Ponsonby said he immediately borrowed 2,000 pounds to make drainage improvements on the land, with the estate’s 300 tenants agreed to pay half the interest on the loan. “As a matter of fact some never paid at all, and I afterwards wiped out the claims against them,” the landlord said.

Ponsonby said it was “nonsense” for Father Keller to describe his rates as rack renting, and that prior to the Plan of Campaign he had never evicted any tenants for being less than three years in arrears. Since then, he said, tenants selected for eviction were not those who could not pay, but those who could pay, “and who were led, or, I believe in most cases, ‘coerced’ into refusing to pay by agitators with Mr. [William John] Lane, MP, to inspire them, and Canon Keller, PP, to glorify them in tracts.”

The landlord’s use of “coercion” matched Hurlbert’s own deployment of the word in the title of his book, and throughout the text. Ponsonby also made another point that Hurlbert noted in other parts of his book: that even as tenants refused their rents, the landlords still had to pay taxes.

By January 1889, Ponsonby was broke. He sold the estate two months later to a syndicate of wealthy men secretly organized by Chief Secretary for Ireland Arthur Balfour. That summer, the new owners evicted more tenants, who were unable to draw money from the depleted Plan of Campaign fund. The standoff continued until early 1892, when over 100 tenants accepted the terms of the new owners and returned to the estate, much to the dismay of Father Keller.

NOTES: From pages 236-242, and 448-454, of Ireland Under Coercion: The Diary of an American. … Also, “Canon Keller of Youghal,” by Felix M. Larkin, pages 154-163 in Defying The Law of the Land: Agrarian Radicals in Irish History, edited by Brian Casey, The History Press, Ireland, 2013. … Cork Past and Present.IE.

NEXT: Missed train 

Copyright 2018 by Mark Holan

Catching up with modern Ireland: March

I’ve now spent most of the first quarter of the year producing my Ireland Under Coercion, Revisited blog serial, which explores aspects of the 1888 book Ireland Under Coercion: The Diary of an American, by journalist William Henry Hurlbert. Before continuing the series, here’s another end of the month wrap up of developments in modern Ireland and Northern Ireland:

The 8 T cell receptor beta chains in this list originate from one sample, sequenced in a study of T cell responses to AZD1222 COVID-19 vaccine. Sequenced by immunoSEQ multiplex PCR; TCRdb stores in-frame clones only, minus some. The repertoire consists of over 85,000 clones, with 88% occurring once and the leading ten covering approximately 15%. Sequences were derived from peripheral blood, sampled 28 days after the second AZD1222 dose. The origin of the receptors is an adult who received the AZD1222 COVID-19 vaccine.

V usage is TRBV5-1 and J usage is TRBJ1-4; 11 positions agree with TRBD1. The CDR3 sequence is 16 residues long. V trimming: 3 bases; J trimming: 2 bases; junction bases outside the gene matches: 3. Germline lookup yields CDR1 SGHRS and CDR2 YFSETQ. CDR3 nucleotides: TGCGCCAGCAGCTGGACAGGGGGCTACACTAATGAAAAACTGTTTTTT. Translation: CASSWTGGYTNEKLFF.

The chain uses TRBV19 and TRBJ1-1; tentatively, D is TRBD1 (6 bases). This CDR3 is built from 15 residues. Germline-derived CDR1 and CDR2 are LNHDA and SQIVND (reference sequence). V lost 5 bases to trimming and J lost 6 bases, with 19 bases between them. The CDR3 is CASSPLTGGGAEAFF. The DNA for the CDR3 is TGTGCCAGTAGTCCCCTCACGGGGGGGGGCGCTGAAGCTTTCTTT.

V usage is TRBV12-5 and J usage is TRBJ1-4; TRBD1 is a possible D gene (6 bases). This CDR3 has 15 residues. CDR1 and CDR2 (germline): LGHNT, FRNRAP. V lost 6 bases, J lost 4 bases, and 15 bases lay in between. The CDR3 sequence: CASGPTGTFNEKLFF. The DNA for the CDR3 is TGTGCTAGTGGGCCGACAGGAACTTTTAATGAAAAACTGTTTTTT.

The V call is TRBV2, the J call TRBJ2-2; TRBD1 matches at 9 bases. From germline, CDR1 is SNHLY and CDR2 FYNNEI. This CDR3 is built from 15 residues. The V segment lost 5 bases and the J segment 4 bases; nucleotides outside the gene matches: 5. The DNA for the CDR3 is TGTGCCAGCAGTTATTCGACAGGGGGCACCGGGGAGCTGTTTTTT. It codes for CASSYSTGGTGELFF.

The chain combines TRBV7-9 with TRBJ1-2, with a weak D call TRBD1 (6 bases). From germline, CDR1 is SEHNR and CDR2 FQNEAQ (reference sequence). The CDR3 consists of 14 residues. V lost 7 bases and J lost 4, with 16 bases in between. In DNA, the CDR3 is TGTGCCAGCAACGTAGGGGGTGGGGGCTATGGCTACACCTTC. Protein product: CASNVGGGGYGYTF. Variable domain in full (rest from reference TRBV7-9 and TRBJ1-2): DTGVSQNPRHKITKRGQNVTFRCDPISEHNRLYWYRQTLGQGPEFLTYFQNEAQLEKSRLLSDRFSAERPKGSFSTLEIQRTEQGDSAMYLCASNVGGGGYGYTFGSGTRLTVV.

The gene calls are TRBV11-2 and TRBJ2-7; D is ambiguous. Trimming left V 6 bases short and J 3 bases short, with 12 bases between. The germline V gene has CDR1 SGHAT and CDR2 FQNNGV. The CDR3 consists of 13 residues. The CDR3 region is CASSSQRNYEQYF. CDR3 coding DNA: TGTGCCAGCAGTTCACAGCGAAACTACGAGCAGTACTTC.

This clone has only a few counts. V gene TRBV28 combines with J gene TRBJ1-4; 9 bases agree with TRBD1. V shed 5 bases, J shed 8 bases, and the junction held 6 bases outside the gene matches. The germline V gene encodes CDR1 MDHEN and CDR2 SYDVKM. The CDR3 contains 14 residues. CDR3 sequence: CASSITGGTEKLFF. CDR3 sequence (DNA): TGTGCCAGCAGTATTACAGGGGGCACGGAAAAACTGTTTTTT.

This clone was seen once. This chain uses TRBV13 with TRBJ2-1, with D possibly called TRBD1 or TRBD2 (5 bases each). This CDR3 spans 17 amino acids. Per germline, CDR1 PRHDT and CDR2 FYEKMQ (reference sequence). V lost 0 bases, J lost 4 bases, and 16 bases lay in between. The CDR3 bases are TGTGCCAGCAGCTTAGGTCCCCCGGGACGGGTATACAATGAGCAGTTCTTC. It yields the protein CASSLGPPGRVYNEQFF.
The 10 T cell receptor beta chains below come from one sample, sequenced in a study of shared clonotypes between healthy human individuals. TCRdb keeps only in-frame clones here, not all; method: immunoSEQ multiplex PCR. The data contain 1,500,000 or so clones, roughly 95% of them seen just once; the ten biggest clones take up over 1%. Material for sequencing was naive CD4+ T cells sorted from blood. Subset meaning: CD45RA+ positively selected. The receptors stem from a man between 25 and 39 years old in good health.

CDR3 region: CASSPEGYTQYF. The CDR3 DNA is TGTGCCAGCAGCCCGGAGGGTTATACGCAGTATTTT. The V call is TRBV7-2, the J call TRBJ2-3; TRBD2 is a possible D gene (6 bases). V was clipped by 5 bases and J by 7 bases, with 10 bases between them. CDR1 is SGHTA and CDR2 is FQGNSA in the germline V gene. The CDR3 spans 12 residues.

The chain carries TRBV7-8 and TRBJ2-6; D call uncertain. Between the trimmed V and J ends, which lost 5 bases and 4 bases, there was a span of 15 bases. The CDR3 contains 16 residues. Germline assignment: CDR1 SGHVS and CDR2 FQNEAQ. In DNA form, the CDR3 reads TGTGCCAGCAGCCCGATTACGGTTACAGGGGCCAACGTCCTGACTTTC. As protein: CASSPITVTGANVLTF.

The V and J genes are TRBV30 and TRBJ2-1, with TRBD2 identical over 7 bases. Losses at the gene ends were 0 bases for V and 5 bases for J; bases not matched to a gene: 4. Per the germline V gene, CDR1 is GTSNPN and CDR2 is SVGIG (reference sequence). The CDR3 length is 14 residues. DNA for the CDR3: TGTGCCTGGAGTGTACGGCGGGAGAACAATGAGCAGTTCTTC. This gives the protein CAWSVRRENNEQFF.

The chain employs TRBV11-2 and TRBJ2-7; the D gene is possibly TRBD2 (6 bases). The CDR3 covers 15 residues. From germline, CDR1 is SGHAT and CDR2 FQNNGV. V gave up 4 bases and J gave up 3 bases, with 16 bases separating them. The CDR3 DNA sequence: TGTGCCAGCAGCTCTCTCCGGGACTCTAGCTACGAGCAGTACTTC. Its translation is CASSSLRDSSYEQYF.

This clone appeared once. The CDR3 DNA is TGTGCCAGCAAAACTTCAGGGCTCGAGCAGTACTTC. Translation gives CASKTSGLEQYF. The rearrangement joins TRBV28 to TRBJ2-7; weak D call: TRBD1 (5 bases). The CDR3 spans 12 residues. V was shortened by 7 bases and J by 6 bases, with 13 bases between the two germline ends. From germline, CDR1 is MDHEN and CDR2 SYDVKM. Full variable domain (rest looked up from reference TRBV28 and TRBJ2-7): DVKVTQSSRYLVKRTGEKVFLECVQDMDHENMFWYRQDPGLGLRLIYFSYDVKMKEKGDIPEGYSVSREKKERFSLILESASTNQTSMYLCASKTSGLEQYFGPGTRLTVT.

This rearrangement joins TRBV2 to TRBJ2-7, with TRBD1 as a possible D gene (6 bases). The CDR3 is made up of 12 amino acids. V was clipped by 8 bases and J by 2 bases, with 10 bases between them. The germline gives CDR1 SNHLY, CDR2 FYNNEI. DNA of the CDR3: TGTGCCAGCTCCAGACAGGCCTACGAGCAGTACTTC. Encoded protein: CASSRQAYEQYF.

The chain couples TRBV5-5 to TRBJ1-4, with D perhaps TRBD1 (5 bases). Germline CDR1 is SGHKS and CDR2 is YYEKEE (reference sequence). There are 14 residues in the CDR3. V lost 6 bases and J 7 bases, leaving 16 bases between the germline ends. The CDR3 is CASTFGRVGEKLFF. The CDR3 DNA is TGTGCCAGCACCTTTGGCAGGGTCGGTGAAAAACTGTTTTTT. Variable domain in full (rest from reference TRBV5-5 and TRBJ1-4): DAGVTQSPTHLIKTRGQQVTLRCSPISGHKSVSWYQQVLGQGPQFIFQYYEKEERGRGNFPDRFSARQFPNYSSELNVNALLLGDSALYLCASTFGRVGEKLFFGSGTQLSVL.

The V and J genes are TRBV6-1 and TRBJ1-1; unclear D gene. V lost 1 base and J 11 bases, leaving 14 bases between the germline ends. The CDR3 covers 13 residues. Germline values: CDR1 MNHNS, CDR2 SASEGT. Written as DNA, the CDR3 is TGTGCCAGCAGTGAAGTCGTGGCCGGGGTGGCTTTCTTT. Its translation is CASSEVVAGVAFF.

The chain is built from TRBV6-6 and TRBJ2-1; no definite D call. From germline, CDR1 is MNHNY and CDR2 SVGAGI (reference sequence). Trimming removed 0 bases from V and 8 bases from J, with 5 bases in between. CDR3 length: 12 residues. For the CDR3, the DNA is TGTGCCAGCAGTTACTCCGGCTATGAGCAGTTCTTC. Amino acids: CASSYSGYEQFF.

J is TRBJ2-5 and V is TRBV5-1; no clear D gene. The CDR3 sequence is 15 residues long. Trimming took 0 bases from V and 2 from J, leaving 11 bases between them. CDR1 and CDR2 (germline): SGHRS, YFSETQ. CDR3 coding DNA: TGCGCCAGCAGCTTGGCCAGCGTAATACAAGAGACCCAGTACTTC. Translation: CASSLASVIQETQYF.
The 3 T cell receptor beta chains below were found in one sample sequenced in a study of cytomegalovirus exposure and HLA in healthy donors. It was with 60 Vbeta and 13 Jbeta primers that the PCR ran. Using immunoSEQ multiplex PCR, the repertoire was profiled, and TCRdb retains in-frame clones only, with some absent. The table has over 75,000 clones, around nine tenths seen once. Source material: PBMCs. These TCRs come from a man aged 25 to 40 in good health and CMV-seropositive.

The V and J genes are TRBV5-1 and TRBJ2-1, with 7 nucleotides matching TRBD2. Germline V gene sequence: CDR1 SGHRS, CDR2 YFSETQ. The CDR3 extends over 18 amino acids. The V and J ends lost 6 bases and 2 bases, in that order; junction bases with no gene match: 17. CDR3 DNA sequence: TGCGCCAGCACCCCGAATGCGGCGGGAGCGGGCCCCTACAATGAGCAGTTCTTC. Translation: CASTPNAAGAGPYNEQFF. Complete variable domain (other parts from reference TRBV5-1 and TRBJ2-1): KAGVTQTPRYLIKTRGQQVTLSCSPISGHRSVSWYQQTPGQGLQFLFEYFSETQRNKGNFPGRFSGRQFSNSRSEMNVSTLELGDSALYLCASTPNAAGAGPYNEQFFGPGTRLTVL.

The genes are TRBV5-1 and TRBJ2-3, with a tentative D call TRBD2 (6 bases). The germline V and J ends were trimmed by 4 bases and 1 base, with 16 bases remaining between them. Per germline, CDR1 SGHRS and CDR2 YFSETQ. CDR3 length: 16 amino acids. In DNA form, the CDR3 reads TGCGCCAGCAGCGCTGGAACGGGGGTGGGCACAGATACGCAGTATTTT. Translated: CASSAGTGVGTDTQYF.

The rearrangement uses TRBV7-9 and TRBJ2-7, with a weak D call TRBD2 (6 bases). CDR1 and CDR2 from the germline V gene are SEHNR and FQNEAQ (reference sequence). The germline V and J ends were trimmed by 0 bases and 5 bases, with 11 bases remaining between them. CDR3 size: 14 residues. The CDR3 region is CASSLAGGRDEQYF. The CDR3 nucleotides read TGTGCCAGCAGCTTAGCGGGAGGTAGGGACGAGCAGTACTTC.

• Pubs in the Republic opened on Good Friday (30 March) for the first time in 91 years, the result of repealing a 1927 law that also banned alcohol sales on Christmas Day and St. Patrick’s Day. The March 17, booze ban was lifted in 1960. Good Friday liquor sales remain prohibited in Northern Ireland.

Irish pubs opened on Good Friday for the first time in 91 years. This Dublin establishment photographed during my February visit. Note E.U., Irish and U.S. flags.

  • Speaking of St. Patrick’s Day, here’s my annual roundup. Also from this month, my piece on “More hand wringing about Catholic Ireland.”
  • Former U.S. President Bill Clinton will receive the Freedom of Belfast honor 10 April, in ceremonies that mark the 20th anniversary of the Good Friday Agreement. He also will visit Dublin.
  • Ireland expelled a Russian diplomat, joining the U.K., U.S. and other nations in a growing feud with Moscow. The Russians promptly ordered the Irish envoy to its capital to return to Dublin.
  • The Republic’s referendum on whether to repeal the country’s constitutional ban on abortion is now set for May 25.
  • A bill to legalize same-sex marriage in Northern Ireland cleared a hurdle in Parliament. Such unions are already legalized in England, Scotland and Wales, as well as the Republic.
  • The U.K. is set to leave the E.U. at the end of March 2019. Resolving the border between Northern Ireland and the Republic remains a major sticking point of the Brexit, according to this Q & A from the BBC.
  • Hawk Cliff Beach, about 30 minutes south of Dublin, is becoming Ireland’s first “clothing optional” beach.
  • Atlas Obscure published the photo feature, “A Last Look at Ireland’s Disappearing Storefronts.” Graphic designer Trevor Finnegan has been built his collection of images over eight years, including this 2014 feature in the TheJournal.ie.

Butcher shop in Waterford, County Waterford. Photo by Trevor Finnegan.

Ireland Under Coercion, Revisited: Cork tourism